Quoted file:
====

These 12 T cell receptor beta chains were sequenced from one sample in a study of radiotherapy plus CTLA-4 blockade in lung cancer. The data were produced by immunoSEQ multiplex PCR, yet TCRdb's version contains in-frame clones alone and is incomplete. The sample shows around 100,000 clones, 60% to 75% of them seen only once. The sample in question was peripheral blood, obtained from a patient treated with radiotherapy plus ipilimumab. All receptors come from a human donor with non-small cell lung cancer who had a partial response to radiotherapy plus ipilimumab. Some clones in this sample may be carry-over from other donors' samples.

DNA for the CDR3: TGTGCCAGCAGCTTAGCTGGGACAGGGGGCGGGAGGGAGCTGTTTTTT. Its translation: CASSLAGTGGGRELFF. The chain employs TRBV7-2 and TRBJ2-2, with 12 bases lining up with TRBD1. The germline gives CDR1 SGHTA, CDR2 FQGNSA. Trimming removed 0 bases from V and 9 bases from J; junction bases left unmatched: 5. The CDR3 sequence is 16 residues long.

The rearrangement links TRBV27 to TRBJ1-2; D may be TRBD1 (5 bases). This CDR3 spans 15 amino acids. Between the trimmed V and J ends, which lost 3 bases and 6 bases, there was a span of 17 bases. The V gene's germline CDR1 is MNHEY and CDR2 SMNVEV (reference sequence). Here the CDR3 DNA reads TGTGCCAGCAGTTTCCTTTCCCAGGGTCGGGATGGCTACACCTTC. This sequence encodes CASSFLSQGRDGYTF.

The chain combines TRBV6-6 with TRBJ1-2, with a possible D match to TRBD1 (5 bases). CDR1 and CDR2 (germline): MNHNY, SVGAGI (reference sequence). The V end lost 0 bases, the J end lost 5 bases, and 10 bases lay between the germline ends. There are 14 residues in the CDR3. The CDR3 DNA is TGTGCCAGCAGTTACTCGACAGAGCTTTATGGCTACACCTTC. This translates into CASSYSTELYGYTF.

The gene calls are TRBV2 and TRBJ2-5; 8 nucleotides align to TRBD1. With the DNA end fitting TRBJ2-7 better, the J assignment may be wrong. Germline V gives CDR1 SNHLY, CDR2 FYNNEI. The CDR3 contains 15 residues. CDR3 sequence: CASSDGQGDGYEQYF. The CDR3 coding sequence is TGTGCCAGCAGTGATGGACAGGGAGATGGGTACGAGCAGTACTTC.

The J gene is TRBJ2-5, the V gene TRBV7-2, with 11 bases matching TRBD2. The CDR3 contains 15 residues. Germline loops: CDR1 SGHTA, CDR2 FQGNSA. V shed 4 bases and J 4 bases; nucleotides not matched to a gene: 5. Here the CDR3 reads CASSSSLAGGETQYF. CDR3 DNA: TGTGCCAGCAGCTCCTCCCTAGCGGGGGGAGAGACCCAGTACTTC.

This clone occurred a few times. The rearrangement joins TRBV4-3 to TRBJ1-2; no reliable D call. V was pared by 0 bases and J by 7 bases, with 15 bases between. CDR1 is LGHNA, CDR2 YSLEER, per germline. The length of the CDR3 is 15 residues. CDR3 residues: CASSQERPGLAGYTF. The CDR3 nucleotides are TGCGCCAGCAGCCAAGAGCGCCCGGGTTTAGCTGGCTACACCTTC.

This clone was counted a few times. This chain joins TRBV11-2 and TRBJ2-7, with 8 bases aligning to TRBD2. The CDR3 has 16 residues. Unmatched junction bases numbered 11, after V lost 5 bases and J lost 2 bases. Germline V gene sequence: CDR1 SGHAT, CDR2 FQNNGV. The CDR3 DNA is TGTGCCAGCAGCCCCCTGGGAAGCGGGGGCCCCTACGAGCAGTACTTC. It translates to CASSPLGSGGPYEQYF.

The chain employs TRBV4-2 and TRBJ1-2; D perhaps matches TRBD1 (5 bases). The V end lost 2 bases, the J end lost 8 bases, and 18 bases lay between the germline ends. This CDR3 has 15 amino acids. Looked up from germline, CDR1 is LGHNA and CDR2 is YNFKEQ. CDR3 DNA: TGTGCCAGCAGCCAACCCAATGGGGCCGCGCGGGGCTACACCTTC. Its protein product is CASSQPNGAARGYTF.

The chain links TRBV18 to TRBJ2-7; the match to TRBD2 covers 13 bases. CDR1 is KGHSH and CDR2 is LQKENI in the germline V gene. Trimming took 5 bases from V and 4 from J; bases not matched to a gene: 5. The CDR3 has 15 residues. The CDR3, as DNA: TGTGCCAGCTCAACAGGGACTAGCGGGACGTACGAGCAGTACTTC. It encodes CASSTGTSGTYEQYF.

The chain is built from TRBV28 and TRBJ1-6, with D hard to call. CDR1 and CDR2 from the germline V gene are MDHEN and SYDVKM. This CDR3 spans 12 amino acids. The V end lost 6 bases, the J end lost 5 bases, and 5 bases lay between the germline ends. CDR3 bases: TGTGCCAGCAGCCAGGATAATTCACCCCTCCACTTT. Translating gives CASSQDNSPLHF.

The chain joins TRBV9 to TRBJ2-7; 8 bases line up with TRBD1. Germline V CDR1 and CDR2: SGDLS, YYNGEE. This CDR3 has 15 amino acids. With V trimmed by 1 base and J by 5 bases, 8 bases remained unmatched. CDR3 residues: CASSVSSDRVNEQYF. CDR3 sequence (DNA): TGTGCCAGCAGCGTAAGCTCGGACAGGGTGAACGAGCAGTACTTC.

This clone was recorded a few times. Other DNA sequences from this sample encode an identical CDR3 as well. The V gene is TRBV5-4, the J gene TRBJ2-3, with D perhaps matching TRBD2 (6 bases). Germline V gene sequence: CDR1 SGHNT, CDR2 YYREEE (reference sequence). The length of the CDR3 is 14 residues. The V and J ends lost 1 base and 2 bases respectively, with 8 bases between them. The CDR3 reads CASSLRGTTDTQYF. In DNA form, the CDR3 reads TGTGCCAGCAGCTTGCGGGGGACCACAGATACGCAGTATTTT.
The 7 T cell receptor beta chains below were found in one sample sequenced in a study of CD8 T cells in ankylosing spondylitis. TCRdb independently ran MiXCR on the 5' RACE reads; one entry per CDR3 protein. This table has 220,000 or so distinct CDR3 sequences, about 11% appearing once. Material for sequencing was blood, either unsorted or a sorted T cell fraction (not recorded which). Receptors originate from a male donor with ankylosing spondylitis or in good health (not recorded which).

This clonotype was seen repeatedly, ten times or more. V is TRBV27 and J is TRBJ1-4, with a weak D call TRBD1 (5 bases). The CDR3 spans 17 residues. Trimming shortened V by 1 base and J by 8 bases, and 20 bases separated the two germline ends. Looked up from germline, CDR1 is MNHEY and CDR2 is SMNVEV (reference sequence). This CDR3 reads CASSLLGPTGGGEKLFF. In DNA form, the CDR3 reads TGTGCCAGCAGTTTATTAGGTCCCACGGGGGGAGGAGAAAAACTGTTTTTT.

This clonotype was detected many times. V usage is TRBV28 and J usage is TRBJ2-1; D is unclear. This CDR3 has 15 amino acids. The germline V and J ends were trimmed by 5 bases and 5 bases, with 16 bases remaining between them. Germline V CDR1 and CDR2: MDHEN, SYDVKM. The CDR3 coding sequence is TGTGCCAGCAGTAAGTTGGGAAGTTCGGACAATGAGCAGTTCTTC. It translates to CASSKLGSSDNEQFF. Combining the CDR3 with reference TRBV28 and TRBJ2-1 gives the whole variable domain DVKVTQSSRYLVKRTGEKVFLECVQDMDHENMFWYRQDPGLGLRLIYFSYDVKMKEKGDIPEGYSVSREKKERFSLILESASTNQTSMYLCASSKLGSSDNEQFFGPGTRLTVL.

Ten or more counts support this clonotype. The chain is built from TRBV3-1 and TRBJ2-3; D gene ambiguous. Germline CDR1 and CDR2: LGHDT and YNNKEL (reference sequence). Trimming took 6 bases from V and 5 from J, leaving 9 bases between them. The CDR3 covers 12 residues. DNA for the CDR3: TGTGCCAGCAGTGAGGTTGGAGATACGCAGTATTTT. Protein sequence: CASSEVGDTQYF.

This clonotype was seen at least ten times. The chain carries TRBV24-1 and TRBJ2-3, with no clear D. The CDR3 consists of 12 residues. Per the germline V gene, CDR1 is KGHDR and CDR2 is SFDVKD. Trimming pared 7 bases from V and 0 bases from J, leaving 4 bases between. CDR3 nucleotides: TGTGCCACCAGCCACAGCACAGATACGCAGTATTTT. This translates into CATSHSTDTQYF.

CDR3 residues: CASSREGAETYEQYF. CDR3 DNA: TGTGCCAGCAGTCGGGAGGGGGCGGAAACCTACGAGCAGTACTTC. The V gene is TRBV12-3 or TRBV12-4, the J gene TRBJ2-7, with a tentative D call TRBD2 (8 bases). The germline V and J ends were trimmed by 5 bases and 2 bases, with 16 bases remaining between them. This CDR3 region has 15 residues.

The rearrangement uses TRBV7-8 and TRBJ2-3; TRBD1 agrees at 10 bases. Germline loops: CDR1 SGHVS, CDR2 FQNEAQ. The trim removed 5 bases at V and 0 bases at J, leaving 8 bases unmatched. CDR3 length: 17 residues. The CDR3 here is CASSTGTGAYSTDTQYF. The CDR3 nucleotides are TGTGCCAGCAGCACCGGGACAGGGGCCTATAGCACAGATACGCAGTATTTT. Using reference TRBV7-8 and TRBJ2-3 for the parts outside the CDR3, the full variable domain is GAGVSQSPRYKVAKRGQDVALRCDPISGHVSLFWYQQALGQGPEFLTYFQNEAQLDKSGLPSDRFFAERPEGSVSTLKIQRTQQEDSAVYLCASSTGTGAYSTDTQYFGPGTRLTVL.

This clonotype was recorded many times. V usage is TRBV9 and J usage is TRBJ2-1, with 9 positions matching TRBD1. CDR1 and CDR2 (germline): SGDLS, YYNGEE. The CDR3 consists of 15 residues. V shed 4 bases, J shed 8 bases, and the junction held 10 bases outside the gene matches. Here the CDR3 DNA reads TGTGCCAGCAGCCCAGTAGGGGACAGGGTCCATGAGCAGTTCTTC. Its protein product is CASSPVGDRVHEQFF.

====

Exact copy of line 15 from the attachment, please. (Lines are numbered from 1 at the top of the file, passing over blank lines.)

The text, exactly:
This clonotype was seen repeatedly, ten times or more. V is TRBV27 and J is TRBJ1-4, with a weak D call TRBD1 (5 bases). The CDR3 spans 17 residues. Trimming shortened V by 1 base and J by 8 bases, and 20 bases separated the two germline ends. Looked up from germline, CDR1 is MNHEY and CDR2 is SMNVEV (reference sequence). This CDR3 reads CASSLLGPTGGGEKLFF. In DNA form, the CDR3 reads TGTGCCAGCAGTTTATTAGGTCCCACGGGGGGAGGAGAAAAACTGTTTTTT.